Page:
Eighteenth century courtrooms were a dangerous place. For the convict there was a good chance you’d dangle from a rope. But even for the judge – the risk was high. The prisoners were so filthy and disease ridden that you might catch jail fever. Or what we call typhus these days.
Judges catch jail fever from typhus ridden accused
The year was 1750 in London at England’s top criminal court – the Old Bailey. Three judges were trying a group of prisoners and the death sentence was anticipated.
Capital punishment applied to a whole range of crimes at this time – not just murder but also theft and violent attack.
Unfortunately for the judges, the grubby criminals were seated right in front of the dock. And not only did they stink to high heaven but there had been an outbreak of jail fever within Newgate prison. The place was rife with typhus.
DISCOVER: A warning to anti-vaxxers from history
Typhus, by the way, was also referred to as hospital fever, camp fever and ship fever. It was and is caused by poor hygiene, normally when lots of people are grouped together in insanitary conditions. For example, military camps, ships and….prisons.
The agent of transmission is the humble louse, which gets infected by a sick person and then shares the disease with anybody nearby. So, the judges were infected because of their proximity to the accused. And it’s not a disease that spares the rich and privileged.
FIND OUT MORE: How to talk like a Victorian Londoner
One of the judges was Sir Samuel Pennant (pictured with a louse) – who was also the Lord Mayor of London. The other two judges were Sir Thomas Abney and Baron Clarke. And they all died – infected by the very prisoners they had been sentencing to hang.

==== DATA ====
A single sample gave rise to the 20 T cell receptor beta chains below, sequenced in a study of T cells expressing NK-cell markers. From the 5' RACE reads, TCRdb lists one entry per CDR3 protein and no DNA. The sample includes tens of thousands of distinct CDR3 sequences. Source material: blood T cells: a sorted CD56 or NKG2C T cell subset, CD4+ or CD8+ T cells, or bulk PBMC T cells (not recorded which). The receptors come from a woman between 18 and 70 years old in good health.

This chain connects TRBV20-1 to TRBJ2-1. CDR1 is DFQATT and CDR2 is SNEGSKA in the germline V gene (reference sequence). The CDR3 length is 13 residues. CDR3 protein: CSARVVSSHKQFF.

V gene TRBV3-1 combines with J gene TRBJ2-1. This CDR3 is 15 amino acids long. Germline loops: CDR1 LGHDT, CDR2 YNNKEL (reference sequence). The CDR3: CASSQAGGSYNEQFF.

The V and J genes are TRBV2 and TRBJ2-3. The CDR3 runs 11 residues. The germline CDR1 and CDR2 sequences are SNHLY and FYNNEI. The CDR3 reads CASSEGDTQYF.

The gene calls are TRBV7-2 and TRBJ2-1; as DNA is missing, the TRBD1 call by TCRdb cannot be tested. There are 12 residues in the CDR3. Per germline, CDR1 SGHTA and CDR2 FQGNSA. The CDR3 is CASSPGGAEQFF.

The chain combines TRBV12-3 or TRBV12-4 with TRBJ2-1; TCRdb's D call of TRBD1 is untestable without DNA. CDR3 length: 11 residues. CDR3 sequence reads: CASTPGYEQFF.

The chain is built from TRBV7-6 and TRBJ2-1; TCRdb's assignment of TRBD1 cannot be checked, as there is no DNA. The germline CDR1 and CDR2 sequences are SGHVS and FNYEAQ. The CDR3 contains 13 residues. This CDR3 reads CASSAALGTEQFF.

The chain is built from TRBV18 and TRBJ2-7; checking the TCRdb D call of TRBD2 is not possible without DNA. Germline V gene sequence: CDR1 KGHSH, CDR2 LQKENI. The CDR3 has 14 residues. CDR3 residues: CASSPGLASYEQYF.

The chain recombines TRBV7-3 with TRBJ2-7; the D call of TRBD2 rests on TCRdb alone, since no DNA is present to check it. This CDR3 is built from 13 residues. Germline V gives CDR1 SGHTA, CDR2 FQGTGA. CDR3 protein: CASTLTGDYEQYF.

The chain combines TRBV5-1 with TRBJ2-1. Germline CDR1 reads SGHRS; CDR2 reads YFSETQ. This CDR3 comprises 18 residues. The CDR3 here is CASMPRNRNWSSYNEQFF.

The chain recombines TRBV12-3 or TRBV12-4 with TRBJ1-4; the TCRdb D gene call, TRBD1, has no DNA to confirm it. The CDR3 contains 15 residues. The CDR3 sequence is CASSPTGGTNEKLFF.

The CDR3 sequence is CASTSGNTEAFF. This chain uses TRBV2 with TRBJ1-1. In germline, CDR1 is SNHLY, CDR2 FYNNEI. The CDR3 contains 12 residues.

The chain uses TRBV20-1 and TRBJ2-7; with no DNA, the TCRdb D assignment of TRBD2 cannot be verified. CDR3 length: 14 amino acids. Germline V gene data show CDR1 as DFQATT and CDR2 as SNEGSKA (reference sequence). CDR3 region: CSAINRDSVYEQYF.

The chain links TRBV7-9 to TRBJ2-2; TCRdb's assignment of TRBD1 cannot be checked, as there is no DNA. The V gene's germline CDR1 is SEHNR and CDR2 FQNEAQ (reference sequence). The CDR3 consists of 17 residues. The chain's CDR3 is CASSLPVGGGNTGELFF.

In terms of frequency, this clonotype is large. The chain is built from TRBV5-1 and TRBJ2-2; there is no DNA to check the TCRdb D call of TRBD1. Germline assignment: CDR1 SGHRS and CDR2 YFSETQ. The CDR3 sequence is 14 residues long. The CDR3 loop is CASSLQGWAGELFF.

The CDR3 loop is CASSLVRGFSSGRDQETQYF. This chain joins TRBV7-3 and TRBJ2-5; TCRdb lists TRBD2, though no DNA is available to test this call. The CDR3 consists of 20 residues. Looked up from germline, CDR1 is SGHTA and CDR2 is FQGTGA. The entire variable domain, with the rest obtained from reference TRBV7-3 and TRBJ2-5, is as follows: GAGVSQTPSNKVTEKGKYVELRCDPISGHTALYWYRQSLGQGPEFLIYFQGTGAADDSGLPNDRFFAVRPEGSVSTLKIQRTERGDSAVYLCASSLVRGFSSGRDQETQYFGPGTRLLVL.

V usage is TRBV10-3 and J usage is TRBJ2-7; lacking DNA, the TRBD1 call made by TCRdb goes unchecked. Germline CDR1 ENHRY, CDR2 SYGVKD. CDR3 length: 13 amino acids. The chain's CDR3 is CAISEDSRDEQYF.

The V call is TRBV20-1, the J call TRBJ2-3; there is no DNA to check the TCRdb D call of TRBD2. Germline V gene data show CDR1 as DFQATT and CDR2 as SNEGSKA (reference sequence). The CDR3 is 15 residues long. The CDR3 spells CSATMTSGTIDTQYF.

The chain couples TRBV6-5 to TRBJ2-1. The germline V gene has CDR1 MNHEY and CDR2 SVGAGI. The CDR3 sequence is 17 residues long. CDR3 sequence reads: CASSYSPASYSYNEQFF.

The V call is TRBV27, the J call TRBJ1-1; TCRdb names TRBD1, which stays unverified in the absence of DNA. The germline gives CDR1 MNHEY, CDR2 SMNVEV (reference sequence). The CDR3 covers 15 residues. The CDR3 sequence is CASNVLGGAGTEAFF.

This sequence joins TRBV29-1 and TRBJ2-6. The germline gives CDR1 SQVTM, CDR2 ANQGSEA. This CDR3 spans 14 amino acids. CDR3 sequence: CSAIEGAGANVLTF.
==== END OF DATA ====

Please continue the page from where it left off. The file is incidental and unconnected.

Another little fact about Sir Samuel – apart from being Lord Mayor and dying of typhus – was that he was a prolific slave owner. The 18th century was the height of British activity in the trade and he was actually born in Jamaica on his father’s plantation. I’m shedding less tears about his fate now.
Today, the Old Bailey – or Central Criminal Court – is still standing, though a more recent building. There’s no prison nearby. It was demolished at the turn of the 20th century when Londoners decided they’d rather not have large prisons in the middle of town.
But in 1750, Newgate prison was located right next door to the courthouse.
Jail fever brings typhus straight from prison to courtroom
Prisoners were therefore brought a relatively short distance from the squalid and overcrowded conditions at Newgate, straight into the courtroom of the Old Bailey. And along came the lice and fleas with them.
Therefore, if typhus was raging through Newgate, it was brought direct into the courtroom. Not that anybody fully understood the risk. And certainly not the esteemed judges who were carried off to meet their maker.